Originally Posted by fuzzoli
...maybe I will
post a bit more of 'status' here....
The goal of this project is to make as close of an exact duplicate of the original Transroc as possible. The links in my previous post have more technical details, but here's a summary:
The boards are done. Unless you need a board "today", it's almost not worth it these days to etch your own boards. It is so cheap that you can get dozens made for literally a few dollars. In fact, shipping from China cost more than the boards.
^-- sorry for the out-of-focus photo.
The modulator section has been breadboarded and is working. I'm working on the RF section now.
The coils have been wound based on the data in the manual.
If you were hinting at the $250 price tag for the Microphone kit on ebay, I seriously doubt it will sell at that price. In fact, just a couple of months ago the Microphone and Spin Rate kits sold for $39/$52 respectively. Most of the manuals are posted over at transroc.org.
So things are moving along...
Oh, no, I had no particular price in mind (and I haven't yet looked at the Transroc items on Ebay). I was hinting that if you'd like to produce Transroc beacon transmitter clones (possibly including the add-on instrument modules, such as the roll-rate sensor, microphone, temperature sensor, etc. [see: http://www.ninfinger.org/rockets/ca...74/74est52.html
]) in some quantity, a lot of people--myself included--would be interested in buying them. (Your pictures of the already-printed PCBs, and the inductor assemblies, look like a small Transroc production batch.) Also:
Regarding the custom PCBs' low cost, I read on a ham radio website (after posting my message here late last night) that local PCB printing houses, like local printing houses (they're like small POD--Print-On-Demand--publishers), can print multiple, custom-layout printed circuit boards for quite low per-PCB costs, even if only about five copies of the PCB are needed. Amateur radio clubs often make up batches of soldering practice kits, Morse Code oscillator kits [for code practice], simple radio receiver kits [such as Short Wave Xtal sets <crystal radio receiver kits>], and QRP [low-power] transmitters and/or transceivers that utilize custom-printed PCBs, for amateur radio clubs in schools, Scout troops, and 4-H clubs, and:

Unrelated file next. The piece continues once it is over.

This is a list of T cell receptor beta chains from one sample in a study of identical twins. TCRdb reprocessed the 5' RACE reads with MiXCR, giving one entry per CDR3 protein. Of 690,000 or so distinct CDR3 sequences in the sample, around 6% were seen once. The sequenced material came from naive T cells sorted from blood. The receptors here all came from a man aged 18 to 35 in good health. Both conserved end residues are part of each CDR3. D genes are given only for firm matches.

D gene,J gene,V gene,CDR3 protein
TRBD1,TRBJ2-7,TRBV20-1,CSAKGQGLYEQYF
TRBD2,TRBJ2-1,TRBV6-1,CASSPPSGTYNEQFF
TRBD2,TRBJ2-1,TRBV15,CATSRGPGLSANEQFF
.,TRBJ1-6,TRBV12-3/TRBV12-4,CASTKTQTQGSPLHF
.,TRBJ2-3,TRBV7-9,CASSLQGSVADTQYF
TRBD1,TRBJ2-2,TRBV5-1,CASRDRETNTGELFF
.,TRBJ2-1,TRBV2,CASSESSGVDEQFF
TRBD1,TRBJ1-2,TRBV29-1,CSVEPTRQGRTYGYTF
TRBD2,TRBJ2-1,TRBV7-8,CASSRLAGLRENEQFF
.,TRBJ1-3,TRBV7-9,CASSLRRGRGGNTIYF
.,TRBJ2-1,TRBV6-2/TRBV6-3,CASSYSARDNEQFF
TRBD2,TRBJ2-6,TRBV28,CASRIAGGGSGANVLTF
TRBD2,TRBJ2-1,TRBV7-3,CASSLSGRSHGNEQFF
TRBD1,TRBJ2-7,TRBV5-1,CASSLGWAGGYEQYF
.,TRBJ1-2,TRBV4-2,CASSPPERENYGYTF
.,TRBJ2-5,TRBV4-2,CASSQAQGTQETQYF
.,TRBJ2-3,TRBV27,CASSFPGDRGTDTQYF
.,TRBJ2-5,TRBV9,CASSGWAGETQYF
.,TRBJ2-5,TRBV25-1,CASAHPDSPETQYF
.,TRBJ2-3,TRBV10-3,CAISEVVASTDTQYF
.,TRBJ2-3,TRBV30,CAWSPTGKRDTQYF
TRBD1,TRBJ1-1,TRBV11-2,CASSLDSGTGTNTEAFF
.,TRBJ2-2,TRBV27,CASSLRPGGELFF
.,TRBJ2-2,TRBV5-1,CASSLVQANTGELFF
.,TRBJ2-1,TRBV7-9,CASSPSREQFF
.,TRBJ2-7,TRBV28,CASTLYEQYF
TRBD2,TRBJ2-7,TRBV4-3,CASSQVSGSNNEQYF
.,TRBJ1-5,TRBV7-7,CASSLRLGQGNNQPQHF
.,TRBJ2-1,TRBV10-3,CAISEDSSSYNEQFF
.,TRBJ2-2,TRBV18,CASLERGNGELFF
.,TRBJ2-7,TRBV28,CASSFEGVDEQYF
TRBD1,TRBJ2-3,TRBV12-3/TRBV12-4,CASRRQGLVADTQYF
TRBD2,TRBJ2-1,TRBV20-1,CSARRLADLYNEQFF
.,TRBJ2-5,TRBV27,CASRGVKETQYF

At the school in the isolated town of Eagle, Alaska, Professor Neal Brown--a long-time ham radio operator and a former Director of the Poker Flat Research Range [our sounding rocket launch site, 30 miles north of Fairbanks]--teaches the "Middle School grades" kids at the Eagle Community School how to solder connections properly and build radios, using such kits that he (in concert with the local Arctic Amateur Radio Club) has made up in small batches; he teaches the lessons via a Skype audio and video connection. It is very effective; each year, several of the kids earn their FCC Technician class amateur radio licenses (and when the Novice class licenses were still offered in previous years, the children earned those). Even those who choose not to become amateur radio operators learn useful--and marketable--skills in proper soldering of electronic circuits, how to read resistor color band codes, how to test transistors and other electronic components to determine whether they're still in working order (transistors' wave forms on an oscilloscope screen yield such information), and so on; plus:
The Transroc clones that you're making might also interest them and their teacher, Marlys House (she also has a long-running model rocketry STEM--Science, Technology, Engineering, and Mathematics--courses enrichment program, and over the years Neal and I have located and donated model rocketry equipment to her program). She and Neal might prefer the Transroc kits, as they could combine the electronics & radio lessons with the model rocketry STEM courses enrichment program. Also, the Transroc would be useful in R/C model sailplanes, as a "model-finding beacon," and the temperature sensor module would probably be useful in such models for finding thermals (bubbles or columns of warm, rising air, which sailplanes--full-scale as well as model ones [even F/F--Free-Flight--model ones]--ride in order to gain altitude, over Sun-heated darker ground areas).